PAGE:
Respect your elders. Two classic BMWs bred for racing.
BMW has built some of the best vehicles ever made – that’s undeniable. But the interesting thing is that the best of them were not developed because of a gap in the market, or because a focus group was identified to sell more cars. Rather, it was about creating cars with a license for motorsport. In the early 1970s, BMW broke new ground with these two vehicles.
Say hello to the 2002 turbo and the E9 3.0 CSL. The CSL was introduced in 1972 to compete in the European Touring Car Championship. The term ‘CSL’ is instantly recognisable as BMW code for a lightweight variant. But this was the first car you could buy from BMW with with that title. There’s no sound insulation in the 3.0 CSL. In addition, thinner windows and thinner steel body panels were used to make it lighter. The famous “Batmobile” rear spoilers were not installed in the factory, but delivered in the boot, so that the CSL remained street legal but still met the homologation requirements for the European Touring Car Championships.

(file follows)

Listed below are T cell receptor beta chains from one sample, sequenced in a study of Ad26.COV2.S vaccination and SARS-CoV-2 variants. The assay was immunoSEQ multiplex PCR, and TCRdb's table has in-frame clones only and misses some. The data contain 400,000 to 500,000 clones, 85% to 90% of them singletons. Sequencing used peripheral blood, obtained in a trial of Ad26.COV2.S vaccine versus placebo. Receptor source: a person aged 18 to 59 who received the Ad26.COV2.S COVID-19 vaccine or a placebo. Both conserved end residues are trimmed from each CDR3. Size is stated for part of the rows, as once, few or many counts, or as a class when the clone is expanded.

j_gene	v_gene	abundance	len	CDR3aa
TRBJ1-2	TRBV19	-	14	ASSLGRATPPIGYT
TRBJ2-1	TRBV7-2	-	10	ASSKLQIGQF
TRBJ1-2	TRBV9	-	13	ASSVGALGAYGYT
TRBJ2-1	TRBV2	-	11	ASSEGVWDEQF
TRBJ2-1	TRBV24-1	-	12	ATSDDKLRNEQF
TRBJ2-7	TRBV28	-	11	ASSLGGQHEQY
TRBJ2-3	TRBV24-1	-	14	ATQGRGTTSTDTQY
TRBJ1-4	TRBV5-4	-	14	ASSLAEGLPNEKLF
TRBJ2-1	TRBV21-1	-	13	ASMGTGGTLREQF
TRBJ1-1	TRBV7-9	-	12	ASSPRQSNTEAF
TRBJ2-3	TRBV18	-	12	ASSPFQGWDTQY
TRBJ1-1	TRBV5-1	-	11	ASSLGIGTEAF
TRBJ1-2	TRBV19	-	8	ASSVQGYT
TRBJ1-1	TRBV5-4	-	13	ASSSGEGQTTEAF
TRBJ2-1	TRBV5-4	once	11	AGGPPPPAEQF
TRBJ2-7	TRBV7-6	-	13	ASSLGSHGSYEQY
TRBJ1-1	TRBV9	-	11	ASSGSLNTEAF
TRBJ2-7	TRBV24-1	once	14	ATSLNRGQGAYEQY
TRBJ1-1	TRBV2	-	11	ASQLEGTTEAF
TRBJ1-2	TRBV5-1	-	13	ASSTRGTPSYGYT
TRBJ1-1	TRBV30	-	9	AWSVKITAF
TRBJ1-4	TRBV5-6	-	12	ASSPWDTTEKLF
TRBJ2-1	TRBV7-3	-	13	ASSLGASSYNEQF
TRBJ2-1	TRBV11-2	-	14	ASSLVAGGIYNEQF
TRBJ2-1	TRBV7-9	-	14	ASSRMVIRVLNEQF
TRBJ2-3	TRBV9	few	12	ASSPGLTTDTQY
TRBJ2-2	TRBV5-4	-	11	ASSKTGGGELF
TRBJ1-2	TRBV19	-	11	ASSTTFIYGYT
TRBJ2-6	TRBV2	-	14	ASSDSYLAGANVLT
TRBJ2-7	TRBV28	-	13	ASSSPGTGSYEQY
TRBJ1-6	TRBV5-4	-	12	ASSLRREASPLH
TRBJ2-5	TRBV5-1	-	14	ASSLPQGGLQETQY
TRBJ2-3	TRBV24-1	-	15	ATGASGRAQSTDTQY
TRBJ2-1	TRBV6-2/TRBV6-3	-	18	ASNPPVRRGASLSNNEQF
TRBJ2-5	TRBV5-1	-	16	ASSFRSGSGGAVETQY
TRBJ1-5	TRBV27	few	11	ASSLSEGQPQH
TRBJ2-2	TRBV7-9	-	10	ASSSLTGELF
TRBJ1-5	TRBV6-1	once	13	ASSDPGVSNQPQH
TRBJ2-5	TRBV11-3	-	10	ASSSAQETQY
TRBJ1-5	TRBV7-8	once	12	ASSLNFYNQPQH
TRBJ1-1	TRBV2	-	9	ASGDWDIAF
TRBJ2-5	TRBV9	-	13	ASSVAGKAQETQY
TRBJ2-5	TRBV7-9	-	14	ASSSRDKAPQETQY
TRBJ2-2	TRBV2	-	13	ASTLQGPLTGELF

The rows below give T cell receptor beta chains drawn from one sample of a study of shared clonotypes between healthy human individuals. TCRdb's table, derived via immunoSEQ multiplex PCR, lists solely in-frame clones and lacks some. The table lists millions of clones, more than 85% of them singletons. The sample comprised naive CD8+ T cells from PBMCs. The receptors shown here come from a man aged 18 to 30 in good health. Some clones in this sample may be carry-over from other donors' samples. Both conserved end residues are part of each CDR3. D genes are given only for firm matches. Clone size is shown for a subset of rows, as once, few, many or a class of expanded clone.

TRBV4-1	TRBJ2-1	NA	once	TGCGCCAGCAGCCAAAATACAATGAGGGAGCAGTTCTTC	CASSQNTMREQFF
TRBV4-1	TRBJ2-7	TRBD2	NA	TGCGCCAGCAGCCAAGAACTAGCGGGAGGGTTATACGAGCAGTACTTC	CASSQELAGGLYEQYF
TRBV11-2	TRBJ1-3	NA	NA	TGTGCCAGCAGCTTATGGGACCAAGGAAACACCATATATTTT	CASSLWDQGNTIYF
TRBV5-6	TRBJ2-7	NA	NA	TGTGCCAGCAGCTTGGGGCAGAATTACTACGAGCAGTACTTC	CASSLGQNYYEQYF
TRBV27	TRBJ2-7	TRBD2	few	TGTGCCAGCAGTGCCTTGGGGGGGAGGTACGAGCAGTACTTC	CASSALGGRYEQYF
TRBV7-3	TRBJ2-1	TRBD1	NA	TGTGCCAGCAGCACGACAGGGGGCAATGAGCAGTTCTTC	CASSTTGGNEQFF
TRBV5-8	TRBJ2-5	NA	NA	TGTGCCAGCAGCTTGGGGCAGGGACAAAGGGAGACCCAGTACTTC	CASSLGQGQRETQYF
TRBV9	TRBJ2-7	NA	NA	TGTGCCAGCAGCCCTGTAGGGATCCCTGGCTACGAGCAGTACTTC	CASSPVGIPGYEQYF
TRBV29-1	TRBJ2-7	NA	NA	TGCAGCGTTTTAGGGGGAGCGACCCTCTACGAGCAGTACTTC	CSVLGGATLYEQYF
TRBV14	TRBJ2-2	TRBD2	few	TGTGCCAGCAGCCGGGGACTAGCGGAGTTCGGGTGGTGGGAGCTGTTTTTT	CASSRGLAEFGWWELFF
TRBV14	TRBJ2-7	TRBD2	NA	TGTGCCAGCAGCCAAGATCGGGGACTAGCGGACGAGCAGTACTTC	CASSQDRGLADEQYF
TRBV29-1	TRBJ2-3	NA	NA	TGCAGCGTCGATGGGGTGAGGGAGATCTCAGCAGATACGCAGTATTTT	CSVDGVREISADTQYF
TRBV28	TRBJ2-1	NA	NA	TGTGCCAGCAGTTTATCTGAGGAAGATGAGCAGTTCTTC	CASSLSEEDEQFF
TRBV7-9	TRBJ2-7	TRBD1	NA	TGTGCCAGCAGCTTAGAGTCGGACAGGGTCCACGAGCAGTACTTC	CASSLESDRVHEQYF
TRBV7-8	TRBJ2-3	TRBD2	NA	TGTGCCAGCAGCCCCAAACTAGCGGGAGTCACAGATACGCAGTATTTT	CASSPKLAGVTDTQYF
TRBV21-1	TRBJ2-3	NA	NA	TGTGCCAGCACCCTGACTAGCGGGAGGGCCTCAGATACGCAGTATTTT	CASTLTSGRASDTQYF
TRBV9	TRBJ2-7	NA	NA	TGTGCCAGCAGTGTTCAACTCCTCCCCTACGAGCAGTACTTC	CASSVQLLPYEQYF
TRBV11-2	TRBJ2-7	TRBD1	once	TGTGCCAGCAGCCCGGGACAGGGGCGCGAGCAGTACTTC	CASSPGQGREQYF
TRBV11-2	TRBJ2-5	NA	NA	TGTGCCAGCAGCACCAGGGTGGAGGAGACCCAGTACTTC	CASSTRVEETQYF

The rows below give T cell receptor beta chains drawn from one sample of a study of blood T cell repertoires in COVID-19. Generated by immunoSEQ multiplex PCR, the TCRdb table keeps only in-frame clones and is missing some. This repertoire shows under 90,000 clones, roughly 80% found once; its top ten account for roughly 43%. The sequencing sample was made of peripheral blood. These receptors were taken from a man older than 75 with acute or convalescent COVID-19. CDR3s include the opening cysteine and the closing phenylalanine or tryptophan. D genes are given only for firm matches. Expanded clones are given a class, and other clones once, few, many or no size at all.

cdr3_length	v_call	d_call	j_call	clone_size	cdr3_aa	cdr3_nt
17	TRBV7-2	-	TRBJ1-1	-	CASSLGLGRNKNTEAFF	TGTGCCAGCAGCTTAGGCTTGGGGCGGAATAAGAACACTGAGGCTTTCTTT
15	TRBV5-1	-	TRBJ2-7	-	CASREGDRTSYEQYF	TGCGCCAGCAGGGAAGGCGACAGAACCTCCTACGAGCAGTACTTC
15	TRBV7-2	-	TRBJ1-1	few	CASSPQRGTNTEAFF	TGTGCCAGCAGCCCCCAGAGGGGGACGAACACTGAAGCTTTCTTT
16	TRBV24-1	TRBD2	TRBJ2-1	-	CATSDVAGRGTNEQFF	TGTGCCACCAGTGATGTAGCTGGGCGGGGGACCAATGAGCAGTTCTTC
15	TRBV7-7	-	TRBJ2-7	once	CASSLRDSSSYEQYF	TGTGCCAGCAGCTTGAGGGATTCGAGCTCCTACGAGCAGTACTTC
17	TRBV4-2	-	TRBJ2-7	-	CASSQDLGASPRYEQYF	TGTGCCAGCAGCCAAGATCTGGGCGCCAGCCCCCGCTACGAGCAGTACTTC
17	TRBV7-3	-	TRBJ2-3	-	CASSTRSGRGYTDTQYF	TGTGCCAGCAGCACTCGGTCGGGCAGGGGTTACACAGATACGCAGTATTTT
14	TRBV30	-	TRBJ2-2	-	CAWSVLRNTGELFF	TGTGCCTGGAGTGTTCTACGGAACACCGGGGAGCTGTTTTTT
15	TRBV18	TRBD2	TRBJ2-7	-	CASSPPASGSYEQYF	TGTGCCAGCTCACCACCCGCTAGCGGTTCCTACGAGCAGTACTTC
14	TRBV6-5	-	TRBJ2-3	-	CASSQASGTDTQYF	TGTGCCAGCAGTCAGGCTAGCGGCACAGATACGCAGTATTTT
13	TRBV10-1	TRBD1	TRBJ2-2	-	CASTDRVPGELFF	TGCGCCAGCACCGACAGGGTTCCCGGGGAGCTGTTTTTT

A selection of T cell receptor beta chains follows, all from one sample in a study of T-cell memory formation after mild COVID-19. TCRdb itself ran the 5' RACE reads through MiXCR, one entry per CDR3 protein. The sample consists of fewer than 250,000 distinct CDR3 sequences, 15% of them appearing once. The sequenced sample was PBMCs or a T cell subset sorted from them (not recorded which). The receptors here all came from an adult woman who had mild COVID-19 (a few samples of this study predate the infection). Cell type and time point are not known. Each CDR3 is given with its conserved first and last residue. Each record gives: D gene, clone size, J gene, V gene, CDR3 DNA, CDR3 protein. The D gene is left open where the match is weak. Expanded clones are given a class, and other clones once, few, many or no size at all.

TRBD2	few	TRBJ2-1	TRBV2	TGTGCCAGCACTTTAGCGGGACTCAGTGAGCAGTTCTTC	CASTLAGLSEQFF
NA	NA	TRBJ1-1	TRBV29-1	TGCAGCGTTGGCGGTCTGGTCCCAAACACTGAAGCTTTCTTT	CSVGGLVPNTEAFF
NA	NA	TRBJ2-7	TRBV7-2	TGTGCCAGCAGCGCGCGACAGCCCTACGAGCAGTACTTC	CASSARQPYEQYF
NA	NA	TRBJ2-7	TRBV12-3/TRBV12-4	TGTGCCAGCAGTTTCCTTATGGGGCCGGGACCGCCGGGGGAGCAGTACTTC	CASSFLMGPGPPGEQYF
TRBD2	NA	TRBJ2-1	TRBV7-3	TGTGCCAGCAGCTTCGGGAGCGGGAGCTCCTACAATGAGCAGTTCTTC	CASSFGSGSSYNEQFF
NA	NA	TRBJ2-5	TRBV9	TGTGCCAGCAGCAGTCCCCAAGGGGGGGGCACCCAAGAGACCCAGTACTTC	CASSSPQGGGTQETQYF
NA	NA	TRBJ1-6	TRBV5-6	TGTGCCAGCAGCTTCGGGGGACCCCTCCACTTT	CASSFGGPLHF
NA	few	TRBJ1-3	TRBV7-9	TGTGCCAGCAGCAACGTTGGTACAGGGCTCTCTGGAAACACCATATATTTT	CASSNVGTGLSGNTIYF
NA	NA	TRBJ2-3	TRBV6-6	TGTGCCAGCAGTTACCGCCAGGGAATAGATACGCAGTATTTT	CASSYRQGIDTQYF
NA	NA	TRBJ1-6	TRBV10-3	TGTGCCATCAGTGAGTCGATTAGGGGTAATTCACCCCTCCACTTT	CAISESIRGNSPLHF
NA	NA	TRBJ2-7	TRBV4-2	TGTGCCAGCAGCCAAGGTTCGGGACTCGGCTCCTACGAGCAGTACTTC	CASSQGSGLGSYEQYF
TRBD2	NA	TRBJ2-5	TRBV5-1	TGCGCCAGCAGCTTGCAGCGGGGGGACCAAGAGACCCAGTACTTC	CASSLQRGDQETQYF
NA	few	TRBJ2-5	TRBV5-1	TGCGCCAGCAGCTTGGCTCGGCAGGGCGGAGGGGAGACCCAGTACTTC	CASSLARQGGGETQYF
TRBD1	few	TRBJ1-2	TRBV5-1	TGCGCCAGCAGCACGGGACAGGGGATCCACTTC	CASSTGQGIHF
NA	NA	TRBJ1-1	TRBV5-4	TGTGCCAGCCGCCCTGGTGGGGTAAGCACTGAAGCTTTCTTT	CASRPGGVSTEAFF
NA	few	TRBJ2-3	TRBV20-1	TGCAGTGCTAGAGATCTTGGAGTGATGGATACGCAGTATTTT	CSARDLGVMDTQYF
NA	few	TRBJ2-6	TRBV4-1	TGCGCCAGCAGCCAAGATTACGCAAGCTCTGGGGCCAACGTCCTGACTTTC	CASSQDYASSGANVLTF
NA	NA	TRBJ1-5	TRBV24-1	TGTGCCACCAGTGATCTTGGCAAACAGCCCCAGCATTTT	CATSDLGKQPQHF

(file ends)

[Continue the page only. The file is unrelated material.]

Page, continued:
The 2002 Turbo was launched a year later (1973) and was the first production BMW fitted with turbocharger. This car paved the way for later ‘M-car’ generations that now rely on this technology. A KKK turbocharger increased power by more than 40 hp compared to the M10 engine in the 2002 tii. Journalists at the time described the power delivery as a “kick in the kidneys”.
Both these special models of E9 and 2002 share a groundbreaking place in automotive history and both use the suspension technology from BILSTEIN. The question is; which one would you most like to be behind the wheel of?